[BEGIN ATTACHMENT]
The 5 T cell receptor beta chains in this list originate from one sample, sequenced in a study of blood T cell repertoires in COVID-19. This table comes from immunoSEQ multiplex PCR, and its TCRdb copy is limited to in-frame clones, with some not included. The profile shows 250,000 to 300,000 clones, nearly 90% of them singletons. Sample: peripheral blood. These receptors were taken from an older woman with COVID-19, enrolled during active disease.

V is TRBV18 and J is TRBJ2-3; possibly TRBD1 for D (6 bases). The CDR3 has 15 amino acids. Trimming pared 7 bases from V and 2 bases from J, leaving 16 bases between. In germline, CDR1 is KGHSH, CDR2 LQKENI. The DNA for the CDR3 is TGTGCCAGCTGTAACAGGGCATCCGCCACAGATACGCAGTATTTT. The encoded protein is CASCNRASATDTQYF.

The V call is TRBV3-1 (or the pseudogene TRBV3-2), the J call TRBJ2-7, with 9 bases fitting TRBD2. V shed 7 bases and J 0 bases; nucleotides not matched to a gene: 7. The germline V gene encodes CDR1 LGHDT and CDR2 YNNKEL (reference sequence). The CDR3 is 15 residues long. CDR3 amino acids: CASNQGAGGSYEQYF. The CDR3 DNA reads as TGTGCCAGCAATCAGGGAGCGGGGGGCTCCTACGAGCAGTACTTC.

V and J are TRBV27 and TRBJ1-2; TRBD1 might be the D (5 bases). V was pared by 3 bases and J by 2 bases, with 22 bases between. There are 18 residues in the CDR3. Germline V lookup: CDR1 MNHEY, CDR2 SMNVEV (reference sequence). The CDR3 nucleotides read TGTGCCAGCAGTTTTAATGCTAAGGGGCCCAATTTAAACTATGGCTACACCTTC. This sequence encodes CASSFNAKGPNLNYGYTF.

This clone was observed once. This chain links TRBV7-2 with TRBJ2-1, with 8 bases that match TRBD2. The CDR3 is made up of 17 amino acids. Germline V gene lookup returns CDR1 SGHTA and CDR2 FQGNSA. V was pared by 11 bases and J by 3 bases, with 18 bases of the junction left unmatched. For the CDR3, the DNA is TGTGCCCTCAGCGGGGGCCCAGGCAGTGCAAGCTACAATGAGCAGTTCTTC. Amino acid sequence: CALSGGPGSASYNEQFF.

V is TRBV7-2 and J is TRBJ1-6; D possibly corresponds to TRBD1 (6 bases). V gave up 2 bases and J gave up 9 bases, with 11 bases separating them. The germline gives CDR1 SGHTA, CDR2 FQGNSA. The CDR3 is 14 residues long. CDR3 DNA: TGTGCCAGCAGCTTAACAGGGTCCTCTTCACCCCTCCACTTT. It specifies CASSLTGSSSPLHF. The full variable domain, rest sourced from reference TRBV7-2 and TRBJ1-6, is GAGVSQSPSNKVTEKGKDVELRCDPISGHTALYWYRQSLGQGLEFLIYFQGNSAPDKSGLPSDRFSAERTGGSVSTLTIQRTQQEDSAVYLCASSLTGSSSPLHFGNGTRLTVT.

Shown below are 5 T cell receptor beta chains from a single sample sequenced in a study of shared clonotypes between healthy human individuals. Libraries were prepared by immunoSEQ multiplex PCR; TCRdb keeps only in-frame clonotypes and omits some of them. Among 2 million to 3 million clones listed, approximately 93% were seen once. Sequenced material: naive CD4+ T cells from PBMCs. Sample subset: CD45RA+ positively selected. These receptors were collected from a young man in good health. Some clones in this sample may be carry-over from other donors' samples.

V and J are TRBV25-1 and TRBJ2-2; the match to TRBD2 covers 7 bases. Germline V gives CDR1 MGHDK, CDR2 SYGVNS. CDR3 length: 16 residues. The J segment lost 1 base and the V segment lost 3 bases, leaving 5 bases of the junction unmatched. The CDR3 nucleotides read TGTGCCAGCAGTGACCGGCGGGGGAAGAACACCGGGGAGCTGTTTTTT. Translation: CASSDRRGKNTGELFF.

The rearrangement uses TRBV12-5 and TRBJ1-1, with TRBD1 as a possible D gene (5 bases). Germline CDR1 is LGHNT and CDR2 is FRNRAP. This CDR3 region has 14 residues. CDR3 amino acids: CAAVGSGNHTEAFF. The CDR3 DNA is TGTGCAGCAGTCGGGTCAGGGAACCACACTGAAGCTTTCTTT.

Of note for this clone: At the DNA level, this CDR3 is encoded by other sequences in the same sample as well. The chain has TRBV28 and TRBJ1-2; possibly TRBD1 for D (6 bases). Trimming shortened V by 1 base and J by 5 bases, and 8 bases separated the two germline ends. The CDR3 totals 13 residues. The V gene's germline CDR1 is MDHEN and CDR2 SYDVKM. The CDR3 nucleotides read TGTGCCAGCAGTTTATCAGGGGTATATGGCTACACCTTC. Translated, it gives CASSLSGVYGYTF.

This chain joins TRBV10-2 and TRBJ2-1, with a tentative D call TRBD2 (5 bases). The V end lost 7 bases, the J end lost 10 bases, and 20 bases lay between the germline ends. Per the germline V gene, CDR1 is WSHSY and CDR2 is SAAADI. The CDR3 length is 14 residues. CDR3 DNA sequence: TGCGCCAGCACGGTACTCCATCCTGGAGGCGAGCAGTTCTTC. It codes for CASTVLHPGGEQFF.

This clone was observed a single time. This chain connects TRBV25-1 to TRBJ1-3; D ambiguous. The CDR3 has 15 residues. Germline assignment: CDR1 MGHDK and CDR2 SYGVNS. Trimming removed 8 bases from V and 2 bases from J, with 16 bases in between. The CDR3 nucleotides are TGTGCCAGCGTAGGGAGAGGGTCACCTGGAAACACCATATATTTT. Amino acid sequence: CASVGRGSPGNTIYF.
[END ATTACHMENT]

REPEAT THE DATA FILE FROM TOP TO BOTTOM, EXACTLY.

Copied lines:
The 5 T cell receptor beta chains in this list originate from one sample, sequenced in a study of blood T cell repertoires in COVID-19. This table comes from immunoSEQ multiplex PCR, and its TCRdb copy is limited to in-frame clones, with some not included. The profile shows 250,000 to 300,000 clones, nearly 90% of them singletons. Sample: peripheral blood. These receptors were taken from an older woman with COVID-19, enrolled during active disease.

V is TRBV18 and J is TRBJ2-3; possibly TRBD1 for D (6 bases). The CDR3 has 15 amino acids. Trimming pared 7 bases from V and 2 bases from J, leaving 16 bases between. In germline, CDR1 is KGHSH, CDR2 LQKENI. The DNA for the CDR3 is TGTGCCAGCTGTAACAGGGCATCCGCCACAGATACGCAGTATTTT. The encoded protein is CASCNRASATDTQYF.

The V call is TRBV3-1 (or the pseudogene TRBV3-2), the J call TRBJ2-7, with 9 bases fitting TRBD2. V shed 7 bases and J 0 bases; nucleotides not matched to a gene: 7. The germline V gene encodes CDR1 LGHDT and CDR2 YNNKEL (reference sequence). The CDR3 is 15 residues long. CDR3 amino acids: CASNQGAGGSYEQYF. The CDR3 DNA reads as TGTGCCAGCAATCAGGGAGCGGGGGGCTCCTACGAGCAGTACTTC.

V and J are TRBV27 and TRBJ1-2; TRBD1 might be the D (5 bases). V was pared by 3 bases and J by 2 bases, with 22 bases between. There are 18 residues in the CDR3. Germline V lookup: CDR1 MNHEY, CDR2 SMNVEV (reference sequence). The CDR3 nucleotides read TGTGCCAGCAGTTTTAATGCTAAGGGGCCCAATTTAAACTATGGCTACACCTTC. This sequence encodes CASSFNAKGPNLNYGYTF.

This clone was observed once. This chain links TRBV7-2 with TRBJ2-1, with 8 bases that match TRBD2. The CDR3 is made up of 17 amino acids. Germline V gene lookup returns CDR1 SGHTA and CDR2 FQGNSA. V was pared by 11 bases and J by 3 bases, with 18 bases of the junction left unmatched. For the CDR3, the DNA is TGTGCCCTCAGCGGGGGCCCAGGCAGTGCAAGCTACAATGAGCAGTTCTTC. Amino acid sequence: CALSGGPGSASYNEQFF.

V is TRBV7-2 and J is TRBJ1-6; D possibly corresponds to TRBD1 (6 bases). V gave up 2 bases and J gave up 9 bases, with 11 bases separating them. The germline gives CDR1 SGHTA, CDR2 FQGNSA. The CDR3 is 14 residues long. CDR3 DNA: TGTGCCAGCAGCTTAACAGGGTCCTCTTCACCCCTCCACTTT. It specifies CASSLTGSSSPLHF. The full variable domain, rest sourced from reference TRBV7-2 and TRBJ1-6, is GAGVSQSPSNKVTEKGKDVELRCDPISGHTALYWYRQSLGQGLEFLIYFQGNSAPDKSGLPSDRFSAERTGGSVSTLTIQRTQQEDSAVYLCASSLTGSSSPLHFGNGTRLTVT.

Shown below are 5 T cell receptor beta chains from a single sample sequenced in a study of shared clonotypes between healthy human individuals. Libraries were prepared by immunoSEQ multiplex PCR; TCRdb keeps only in-frame clonotypes and omits some of them. Among 2 million to 3 million clones listed, approximately 93% were seen once. Sequenced material: naive CD4+ T cells from PBMCs. Sample subset: CD45RA+ positively selected. These receptors were collected from a young man in good health. Some clones in this sample may be carry-over from other donors' samples.

V and J are TRBV25-1 and TRBJ2-2; the match to TRBD2 covers 7 bases. Germline V gives CDR1 MGHDK, CDR2 SYGVNS. CDR3 length: 16 residues. The J segment lost 1 base and the V segment lost 3 bases, leaving 5 bases of the junction unmatched. The CDR3 nucleotides read TGTGCCAGCAGTGACCGGCGGGGGAAGAACACCGGGGAGCTGTTTTTT. Translation: CASSDRRGKNTGELFF.

The rearrangement uses TRBV12-5 and TRBJ1-1, with TRBD1 as a possible D gene (5 bases). Germline CDR1 is LGHNT and CDR2 is FRNRAP. This CDR3 region has 14 residues. CDR3 amino acids: CAAVGSGNHTEAFF. The CDR3 DNA is TGTGCAGCAGTCGGGTCAGGGAACCACACTGAAGCTTTCTTT.

Of note for this clone: At the DNA level, this CDR3 is encoded by other sequences in the same sample as well. The chain has TRBV28 and TRBJ1-2; possibly TRBD1 for D (6 bases). Trimming shortened V by 1 base and J by 5 bases, and 8 bases separated the two germline ends. The CDR3 totals 13 residues. The V gene's germline CDR1 is MDHEN and CDR2 SYDVKM. The CDR3 nucleotides read TGTGCCAGCAGTTTATCAGGGGTATATGGCTACACCTTC. Translated, it gives CASSLSGVYGYTF.

This chain joins TRBV10-2 and TRBJ2-1, with a tentative D call TRBD2 (5 bases). The V end lost 7 bases, the J end lost 10 bases, and 20 bases lay between the germline ends. Per the germline V gene, CDR1 is WSHSY and CDR2 is SAAADI. The CDR3 length is 14 residues. CDR3 DNA sequence: TGCGCCAGCACGGTACTCCATCCTGGAGGCGAGCAGTTCTTC. It codes for CASTVLHPGGEQFF.

This clone was observed a single time. This chain connects TRBV25-1 to TRBJ1-3; D ambiguous. The CDR3 has 15 residues. Germline assignment: CDR1 MGHDK and CDR2 SYGVNS. Trimming removed 8 bases from V and 2 bases from J, with 16 bases in between. The CDR3 nucleotides are TGTGCCAGCGTAGGGAGAGGGTCACCTGGAAACACCATATATTTT. Amino acid sequence: CASVGRGSPGNTIYF.